Why I Fight for Immigration Reform


Comprehensive immigration reform would change the lives of 11 million aspiring Americans living in the shadows. I wanted to take a look at what reform would mean to immigrants here on Long Island.

Carlos Reyes was born in 1977 in war-torn El Salvador. Like many who grew up during that time, opportunities were scarce and the Civil War was raging, killing countless innocent civilians.

Seeking better opportunities for himself and his family, Carlos made the difficult decision to leave his father, mother and younger sister and make a new life in the United States in 1994. He’s called Long Island home since, living in Brentwood for 10 years before moving to Central Islip, where he continues to live today.

“In El Salvador I always heard that New York and the United States had better opportunities,” Carlos told me during a sit down conversation at the Brentwood Public Library.

Just prior to meeting with me, he was wrapping up some advocacy work he was doing with Make the Road New York at the nearby El Salvador Consulate. He’s a familiar face at the library and in the community, stopping to exchange hellos with library-goers and employees alike as we walked around. Carlos is an avid reader, and during his off time he can often be found at the library.


As I spoke with Carlos, I asked him about his life, his family, his dreams and aspirations, and why he does all of this good work for the immigrant advocacy community.

Since he was young, Carlos knew he wanted to study medicine and become a doctor to help others, but due to his status as an undocumented immigrant, he has been unable to attend school and pursue his dreams.

Because of that, he has chosen to help others in a different way, devoting his time advocating for comprehensive immigration reform with Make the Road New York and helping others realize their full potential as citizens.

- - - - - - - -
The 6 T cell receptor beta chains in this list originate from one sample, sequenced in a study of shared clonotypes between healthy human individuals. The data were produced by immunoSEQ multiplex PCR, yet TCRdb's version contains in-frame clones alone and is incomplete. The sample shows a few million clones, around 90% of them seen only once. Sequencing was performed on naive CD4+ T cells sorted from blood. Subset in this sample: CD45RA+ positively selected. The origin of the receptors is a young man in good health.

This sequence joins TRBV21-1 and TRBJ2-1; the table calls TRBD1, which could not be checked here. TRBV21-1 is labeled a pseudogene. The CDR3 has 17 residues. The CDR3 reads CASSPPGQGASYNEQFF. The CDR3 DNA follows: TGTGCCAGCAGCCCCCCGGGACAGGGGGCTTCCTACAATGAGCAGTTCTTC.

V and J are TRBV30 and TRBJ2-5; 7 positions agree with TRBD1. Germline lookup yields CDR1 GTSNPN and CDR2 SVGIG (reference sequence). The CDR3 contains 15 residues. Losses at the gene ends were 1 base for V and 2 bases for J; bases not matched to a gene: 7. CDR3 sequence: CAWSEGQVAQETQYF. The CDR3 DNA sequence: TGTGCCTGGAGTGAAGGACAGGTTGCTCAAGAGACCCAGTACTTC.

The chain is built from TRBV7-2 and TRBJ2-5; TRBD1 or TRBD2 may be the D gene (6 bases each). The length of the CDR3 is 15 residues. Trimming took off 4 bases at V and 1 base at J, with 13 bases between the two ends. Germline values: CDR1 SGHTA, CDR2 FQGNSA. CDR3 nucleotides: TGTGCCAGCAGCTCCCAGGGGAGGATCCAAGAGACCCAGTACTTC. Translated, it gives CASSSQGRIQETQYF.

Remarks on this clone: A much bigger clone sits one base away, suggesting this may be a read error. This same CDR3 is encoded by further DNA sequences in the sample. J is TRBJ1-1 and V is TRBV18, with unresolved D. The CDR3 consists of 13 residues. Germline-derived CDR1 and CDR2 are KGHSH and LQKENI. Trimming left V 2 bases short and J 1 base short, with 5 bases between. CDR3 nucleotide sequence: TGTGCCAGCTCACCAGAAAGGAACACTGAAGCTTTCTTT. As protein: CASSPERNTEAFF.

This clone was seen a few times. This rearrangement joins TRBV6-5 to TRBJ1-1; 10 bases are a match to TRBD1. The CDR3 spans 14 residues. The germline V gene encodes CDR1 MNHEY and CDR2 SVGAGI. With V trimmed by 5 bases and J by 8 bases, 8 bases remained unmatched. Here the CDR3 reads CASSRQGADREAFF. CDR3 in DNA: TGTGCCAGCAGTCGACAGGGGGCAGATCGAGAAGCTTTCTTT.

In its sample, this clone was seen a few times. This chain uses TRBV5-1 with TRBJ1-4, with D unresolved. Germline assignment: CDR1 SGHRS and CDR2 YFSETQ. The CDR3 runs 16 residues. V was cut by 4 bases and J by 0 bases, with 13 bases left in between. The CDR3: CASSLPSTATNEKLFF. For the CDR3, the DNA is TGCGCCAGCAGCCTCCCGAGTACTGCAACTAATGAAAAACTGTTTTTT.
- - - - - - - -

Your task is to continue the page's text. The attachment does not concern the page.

Immigration reform would change the lives of more than 11 million people across the country, including the lives of Carlos and his family. This is the country that he calls home, he’s spent most of his life here, he’s grown roots here and he is a part of the community.

When the DREAM Act was first announced in 2001, Carlos was among the millions of young people who could have benefitted from such a landmark bill. Carlos recalls that at the time, he was just 24 and could have used the legalization offered by the DREAM Act to attend college. Now, some 12 years later, the bill still hasn’t passed and New York’s own version of the DREAM Act continues to languish in the state legislature.

Despite that, Carlos continues to do great work in the community through advocacy and promoting civic engagement.

Even though he’s unable to vote himself, he was among those who helped to register more than 9,000 new voters on Long Island this year. He recently spoke at a rally marking National Voter Registration Day at the Nassau County Legislature. The event commemorated all the work that advocacy organizations have done on Long Island in helping to register new voters.


Carlos speaking at a rally on National Voter Registration Day. Photo credit: Steve McFarland.


So I asked Carlos, how does it feel to be out in the community and to help others register to vote, while he himself is unable to be a part of civic life.

“I feel good and bad,” Carlos told me. “Good because I can help people use their own voice and their vote to choose their elected officials, but I also feel bad because I can’t use my own voice to do that.”

That’s the reason why Carlos continues fighting for comprehensive immigration reform. As one of the 11 million that could stand to benefit, I asked Carlos what immigration reform would mean for him and his family.

“I’ve never been back to my home country in almost 20 years,” Carlos told me. Not only would reform finally allow Carlos the opportunity to fully be a part of American society, to go to school and to vote, it would allow him to travel and see his family again after two decades. He explained how upsetting it was for him when both of his grandmothers passed away and he was unable to attend their funerals.

That’s why Carlos is an advocate for immigration reform. Millions of aspiring Americans are just like him, separated from their families, unable to fully contribute to the country they call home. Carlos uses his personal story to educate others on the contributions that immigrants make to this country. Many view immigrants as outsiders that don’t contribute to society, and Carlos wants to change that.

“Even if someone wasn’t born here, if they have lived here for many years, if they contribute to the country and the economy, whether they run a business or started a family and raised their kids here, these people are part of America.”